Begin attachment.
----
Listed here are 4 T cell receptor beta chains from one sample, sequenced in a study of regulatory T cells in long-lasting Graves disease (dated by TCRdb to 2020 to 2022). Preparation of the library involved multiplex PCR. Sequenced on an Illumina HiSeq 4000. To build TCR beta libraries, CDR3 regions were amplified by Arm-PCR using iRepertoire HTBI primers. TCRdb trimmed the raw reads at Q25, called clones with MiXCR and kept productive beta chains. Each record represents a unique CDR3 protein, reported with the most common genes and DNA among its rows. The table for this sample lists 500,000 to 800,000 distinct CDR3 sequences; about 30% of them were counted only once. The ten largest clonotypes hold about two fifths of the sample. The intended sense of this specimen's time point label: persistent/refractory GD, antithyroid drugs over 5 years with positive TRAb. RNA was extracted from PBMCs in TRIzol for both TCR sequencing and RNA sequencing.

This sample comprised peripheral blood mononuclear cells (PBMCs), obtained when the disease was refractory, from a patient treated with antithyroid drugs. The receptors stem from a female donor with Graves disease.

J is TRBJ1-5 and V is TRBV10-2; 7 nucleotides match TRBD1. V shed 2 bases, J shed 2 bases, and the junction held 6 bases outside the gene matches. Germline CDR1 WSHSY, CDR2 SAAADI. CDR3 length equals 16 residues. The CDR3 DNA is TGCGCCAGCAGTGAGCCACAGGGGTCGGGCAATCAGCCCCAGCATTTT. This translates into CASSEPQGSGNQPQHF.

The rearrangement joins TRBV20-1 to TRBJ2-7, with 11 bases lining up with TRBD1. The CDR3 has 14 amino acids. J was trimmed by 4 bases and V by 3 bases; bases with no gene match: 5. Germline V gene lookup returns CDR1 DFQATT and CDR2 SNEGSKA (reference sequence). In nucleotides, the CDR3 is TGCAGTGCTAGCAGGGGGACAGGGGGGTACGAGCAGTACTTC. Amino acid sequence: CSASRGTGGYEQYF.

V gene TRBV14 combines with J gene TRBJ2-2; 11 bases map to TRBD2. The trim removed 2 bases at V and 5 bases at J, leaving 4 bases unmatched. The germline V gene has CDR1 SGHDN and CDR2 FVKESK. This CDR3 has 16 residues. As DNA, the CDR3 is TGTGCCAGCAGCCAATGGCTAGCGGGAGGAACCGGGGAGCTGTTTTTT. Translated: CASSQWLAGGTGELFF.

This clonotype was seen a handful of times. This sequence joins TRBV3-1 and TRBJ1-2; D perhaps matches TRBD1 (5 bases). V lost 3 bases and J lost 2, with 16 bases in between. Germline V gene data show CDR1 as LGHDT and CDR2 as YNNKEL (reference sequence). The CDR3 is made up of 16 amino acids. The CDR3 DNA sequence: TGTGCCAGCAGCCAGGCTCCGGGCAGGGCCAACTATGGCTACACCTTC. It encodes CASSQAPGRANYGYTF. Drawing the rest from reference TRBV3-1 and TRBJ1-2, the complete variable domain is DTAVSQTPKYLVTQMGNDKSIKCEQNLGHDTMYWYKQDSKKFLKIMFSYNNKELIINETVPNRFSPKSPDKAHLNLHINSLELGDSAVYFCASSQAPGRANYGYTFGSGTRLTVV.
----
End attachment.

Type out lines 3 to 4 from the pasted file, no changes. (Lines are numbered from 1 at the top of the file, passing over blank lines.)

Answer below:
J is TRBJ1-5 and V is TRBV10-2; 7 nucleotides match TRBD1. V shed 2 bases, J shed 2 bases, and the junction held 6 bases outside the gene matches. Germline CDR1 WSHSY, CDR2 SAAADI. CDR3 length equals 16 residues. The CDR3 DNA is TGCGCCAGCAGTGAGCCACAGGGGTCGGGCAATCAGCCCCAGCATTTT. This translates into CASSEPQGSGNQPQHF.

The rearrangement joins TRBV20-1 to TRBJ2-7, with 11 bases lining up with TRBD1. The CDR3 has 14 amino acids. J was trimmed by 4 bases and V by 3 bases; bases with no gene match: 5. Germline V gene lookup returns CDR1 DFQATT and CDR2 SNEGSKA (reference sequence). In nucleotides, the CDR3 is TGCAGTGCTAGCAGGGGGACAGGGGGGTACGAGCAGTACTTC. Amino acid sequence: CSASRGTGGYEQYF.